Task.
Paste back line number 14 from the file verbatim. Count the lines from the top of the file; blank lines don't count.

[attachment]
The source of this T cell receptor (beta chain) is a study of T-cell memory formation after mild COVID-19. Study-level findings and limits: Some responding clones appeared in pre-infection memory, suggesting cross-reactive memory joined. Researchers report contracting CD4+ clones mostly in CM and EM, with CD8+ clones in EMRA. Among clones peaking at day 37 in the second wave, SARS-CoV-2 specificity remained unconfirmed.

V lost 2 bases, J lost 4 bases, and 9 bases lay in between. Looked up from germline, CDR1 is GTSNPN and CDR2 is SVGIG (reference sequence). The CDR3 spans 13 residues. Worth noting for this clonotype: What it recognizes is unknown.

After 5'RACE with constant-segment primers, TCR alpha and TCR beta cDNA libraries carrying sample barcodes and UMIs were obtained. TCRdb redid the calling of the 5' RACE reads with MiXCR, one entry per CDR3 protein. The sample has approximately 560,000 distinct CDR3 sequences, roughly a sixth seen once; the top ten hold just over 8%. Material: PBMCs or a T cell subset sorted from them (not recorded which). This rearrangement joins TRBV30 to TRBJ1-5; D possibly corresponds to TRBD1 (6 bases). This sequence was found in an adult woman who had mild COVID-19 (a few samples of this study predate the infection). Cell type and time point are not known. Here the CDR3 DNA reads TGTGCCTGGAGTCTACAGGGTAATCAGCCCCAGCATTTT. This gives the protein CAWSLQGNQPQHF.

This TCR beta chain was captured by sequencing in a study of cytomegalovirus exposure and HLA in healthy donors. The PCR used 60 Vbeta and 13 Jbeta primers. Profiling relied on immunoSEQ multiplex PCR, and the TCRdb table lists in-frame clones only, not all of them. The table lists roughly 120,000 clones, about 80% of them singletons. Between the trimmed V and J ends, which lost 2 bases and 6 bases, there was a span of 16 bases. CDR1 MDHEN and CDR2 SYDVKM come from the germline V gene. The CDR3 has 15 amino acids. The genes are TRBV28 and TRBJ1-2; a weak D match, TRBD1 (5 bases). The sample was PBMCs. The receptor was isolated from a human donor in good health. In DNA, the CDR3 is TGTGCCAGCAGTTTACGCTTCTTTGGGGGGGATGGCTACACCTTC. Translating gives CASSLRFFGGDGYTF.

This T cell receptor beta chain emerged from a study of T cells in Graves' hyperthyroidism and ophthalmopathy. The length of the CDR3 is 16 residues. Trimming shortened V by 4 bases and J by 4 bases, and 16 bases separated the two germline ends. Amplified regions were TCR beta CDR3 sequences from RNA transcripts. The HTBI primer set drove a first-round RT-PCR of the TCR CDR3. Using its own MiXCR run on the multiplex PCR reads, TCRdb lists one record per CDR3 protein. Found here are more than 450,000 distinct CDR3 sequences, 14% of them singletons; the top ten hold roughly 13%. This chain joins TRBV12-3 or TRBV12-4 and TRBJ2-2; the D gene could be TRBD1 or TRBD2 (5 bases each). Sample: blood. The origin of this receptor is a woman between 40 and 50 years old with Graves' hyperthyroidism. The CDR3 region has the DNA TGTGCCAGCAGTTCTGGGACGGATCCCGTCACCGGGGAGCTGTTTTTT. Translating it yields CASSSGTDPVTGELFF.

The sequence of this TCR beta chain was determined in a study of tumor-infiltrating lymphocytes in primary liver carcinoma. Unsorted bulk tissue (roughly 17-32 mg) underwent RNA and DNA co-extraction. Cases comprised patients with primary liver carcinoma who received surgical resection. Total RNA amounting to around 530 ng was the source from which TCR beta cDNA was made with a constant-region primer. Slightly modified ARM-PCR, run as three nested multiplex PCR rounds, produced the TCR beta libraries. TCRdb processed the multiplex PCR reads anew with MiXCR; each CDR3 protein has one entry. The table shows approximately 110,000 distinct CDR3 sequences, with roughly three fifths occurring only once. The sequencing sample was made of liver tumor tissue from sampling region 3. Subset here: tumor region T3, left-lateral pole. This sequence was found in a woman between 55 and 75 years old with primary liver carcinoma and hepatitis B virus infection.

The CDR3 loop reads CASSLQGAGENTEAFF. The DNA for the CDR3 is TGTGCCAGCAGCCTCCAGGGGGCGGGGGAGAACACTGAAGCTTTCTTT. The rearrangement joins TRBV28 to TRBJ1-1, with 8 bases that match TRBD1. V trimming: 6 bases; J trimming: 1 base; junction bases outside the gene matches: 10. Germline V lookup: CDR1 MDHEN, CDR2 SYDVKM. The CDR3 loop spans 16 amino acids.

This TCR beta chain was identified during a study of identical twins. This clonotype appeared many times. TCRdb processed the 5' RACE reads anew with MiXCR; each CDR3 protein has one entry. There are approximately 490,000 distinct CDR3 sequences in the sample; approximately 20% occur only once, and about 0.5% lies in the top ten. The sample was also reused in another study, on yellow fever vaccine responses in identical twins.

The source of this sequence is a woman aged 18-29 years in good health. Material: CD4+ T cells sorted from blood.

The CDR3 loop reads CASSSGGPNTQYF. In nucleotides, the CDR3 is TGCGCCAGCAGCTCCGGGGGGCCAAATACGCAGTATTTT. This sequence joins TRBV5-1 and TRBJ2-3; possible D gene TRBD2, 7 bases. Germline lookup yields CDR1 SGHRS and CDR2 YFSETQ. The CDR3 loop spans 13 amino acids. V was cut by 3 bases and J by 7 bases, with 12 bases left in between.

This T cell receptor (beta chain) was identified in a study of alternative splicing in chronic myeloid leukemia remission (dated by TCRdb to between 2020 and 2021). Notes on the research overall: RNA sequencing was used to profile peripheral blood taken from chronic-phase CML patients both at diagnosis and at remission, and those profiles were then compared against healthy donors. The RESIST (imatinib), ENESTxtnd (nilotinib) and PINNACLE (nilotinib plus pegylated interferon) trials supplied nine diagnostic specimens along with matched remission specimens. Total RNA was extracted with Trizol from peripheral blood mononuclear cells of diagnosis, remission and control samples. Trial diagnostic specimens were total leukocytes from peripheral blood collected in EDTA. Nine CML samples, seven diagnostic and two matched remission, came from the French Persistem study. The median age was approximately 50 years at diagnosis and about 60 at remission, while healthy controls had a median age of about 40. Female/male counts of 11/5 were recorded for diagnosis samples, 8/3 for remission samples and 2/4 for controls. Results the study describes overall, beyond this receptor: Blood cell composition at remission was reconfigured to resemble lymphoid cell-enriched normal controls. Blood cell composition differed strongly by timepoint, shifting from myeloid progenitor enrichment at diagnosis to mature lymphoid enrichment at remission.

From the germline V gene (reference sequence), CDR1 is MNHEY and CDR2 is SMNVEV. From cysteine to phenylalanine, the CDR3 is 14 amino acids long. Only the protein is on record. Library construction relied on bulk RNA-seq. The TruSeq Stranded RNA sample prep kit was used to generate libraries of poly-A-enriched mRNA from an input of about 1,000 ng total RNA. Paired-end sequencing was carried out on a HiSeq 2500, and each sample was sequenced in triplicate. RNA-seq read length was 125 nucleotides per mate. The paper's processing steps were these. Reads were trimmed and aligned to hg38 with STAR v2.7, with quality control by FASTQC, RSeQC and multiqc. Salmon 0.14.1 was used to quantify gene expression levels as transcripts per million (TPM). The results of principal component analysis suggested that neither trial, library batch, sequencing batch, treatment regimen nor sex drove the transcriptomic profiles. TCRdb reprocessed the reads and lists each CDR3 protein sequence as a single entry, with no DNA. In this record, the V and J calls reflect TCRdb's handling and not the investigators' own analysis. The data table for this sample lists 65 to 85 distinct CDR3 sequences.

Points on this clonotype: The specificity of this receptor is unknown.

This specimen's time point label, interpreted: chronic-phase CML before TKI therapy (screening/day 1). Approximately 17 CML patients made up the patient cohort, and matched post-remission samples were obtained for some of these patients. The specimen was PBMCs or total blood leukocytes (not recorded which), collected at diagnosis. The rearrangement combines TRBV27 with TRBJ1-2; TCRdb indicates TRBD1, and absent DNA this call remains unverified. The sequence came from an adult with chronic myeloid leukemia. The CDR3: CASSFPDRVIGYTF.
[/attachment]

This specimen's time point label, interpreted: chronic-phase CML before TKI therapy (screening/day 1). Approximately 17 CML patients made up the patient cohort, and matched post-remission samples were obtained for some of these patients. The specimen was PBMCs or total blood leukocytes (not recorded which), collected at diagnosis. The rearrangement combines TRBV27 with TRBJ1-2; TCRdb indicates TRBD1, and absent DNA this call remains unverified. The sequence came from an adult with chronic myeloid leukemia. The CDR3: CASSFPDRVIGYTF.